This dissertation answers critical questions of social order and moral commitments among incarcerated men by entering the long-dormant field of qualitative prison studies. It uses the prison as a total institution (Goffman 1961) and a strategic research site (Merton 1987) constituted by particular spaces (such as the cell, visiting room, gymnasium/weight room, courtyard, programming spaces, and the grounds themselves) and behaviors such as the participation in the formal and the informal economy to highlight the processes through which incarcerated individuals create and maintain social relations and construct identities. I reveal the multivalent behaviors and attitudes prisoners use to express and reconcile often-conflicting identities and moral commitments of their lives.
Centeno, Miguel and Elaine Enriquez. Forthcoming (2015). War and Society. New York: Polity.
Enriquez, Elaine and Miguel Centeno. 2012. “State Capacity: Utilization, Durability, and the Role of Wealth vs. History.” International and Multidisciplinary Journal of Social Sciences, 1(2), pp. 130–62.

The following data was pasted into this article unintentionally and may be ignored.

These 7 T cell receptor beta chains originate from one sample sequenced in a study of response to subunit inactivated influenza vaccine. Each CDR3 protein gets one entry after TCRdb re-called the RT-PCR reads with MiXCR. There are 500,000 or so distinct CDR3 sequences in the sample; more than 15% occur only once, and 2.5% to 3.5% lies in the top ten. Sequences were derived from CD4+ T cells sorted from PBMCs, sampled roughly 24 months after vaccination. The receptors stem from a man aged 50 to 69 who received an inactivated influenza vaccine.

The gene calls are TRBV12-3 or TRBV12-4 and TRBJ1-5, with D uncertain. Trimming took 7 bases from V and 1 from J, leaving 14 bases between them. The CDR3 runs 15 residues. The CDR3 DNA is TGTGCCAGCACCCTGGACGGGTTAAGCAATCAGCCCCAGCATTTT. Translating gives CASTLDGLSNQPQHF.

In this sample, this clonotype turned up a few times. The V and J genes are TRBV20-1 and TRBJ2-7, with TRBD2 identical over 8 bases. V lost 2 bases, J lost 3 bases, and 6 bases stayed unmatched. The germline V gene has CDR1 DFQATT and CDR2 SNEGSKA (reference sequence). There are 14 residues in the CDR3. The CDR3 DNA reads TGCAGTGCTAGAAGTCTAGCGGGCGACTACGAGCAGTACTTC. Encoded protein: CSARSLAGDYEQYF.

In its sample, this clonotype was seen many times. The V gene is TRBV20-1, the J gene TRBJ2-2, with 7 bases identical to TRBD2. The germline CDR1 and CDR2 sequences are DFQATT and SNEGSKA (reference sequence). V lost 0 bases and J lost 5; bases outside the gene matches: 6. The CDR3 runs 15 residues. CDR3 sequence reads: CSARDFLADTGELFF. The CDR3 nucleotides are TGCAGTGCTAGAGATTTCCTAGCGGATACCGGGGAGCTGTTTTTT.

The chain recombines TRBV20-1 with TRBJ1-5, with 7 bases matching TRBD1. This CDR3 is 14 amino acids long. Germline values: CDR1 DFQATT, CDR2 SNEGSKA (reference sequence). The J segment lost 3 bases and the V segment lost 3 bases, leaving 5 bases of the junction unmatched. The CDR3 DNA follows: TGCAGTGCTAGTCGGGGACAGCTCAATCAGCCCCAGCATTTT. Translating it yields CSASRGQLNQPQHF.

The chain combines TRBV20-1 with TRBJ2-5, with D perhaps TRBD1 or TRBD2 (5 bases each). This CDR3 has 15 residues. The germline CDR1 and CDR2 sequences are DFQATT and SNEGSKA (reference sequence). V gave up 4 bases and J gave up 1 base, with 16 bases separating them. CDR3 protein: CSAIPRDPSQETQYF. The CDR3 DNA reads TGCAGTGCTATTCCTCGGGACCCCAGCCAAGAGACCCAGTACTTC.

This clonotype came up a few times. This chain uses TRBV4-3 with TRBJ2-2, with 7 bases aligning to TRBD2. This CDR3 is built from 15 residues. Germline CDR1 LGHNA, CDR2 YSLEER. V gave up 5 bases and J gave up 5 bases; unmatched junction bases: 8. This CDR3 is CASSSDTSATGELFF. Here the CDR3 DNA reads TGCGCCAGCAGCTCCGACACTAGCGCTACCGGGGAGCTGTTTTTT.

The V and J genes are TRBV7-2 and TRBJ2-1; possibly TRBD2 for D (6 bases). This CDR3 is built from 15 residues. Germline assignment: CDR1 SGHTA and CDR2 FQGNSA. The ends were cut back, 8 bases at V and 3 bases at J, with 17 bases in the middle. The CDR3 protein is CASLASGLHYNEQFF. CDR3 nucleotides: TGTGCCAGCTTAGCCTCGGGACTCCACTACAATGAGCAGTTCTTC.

Centeno, Miguel and Elaine Enriquez. 2011. “Legacies of Empire?” Pp. 95–112 in Con- tention and Trust in Cities and States, edited by Michael Hanagan and Chris Tilly. New York: Springer.
Centeno, Miguel and Elaine Enriquez. 2010. “Legacies of Empire?” Theory and Society 39(3–4):343–60
2010, Research Support Grant, Center for African American Studies, Princeton University
2008, Language Study Grant, Princeton Institute for International and Regional Studies, Princeton University
2007, Presidential Stipend, 5 years Princeton University Graduate School
2006, Field Research Support Grant, College of Humanities, University of Arizona
1995, Minority Achievement Scholarship (Renewable) University of Arizona
Police and Society
Crime and Punishment
Theories of Deviance and Criminality
Methods in Sociological Research (Introductory Statistics)
Sociology of Crime and Punishment
Western Way of War
Russia from Empire to Federation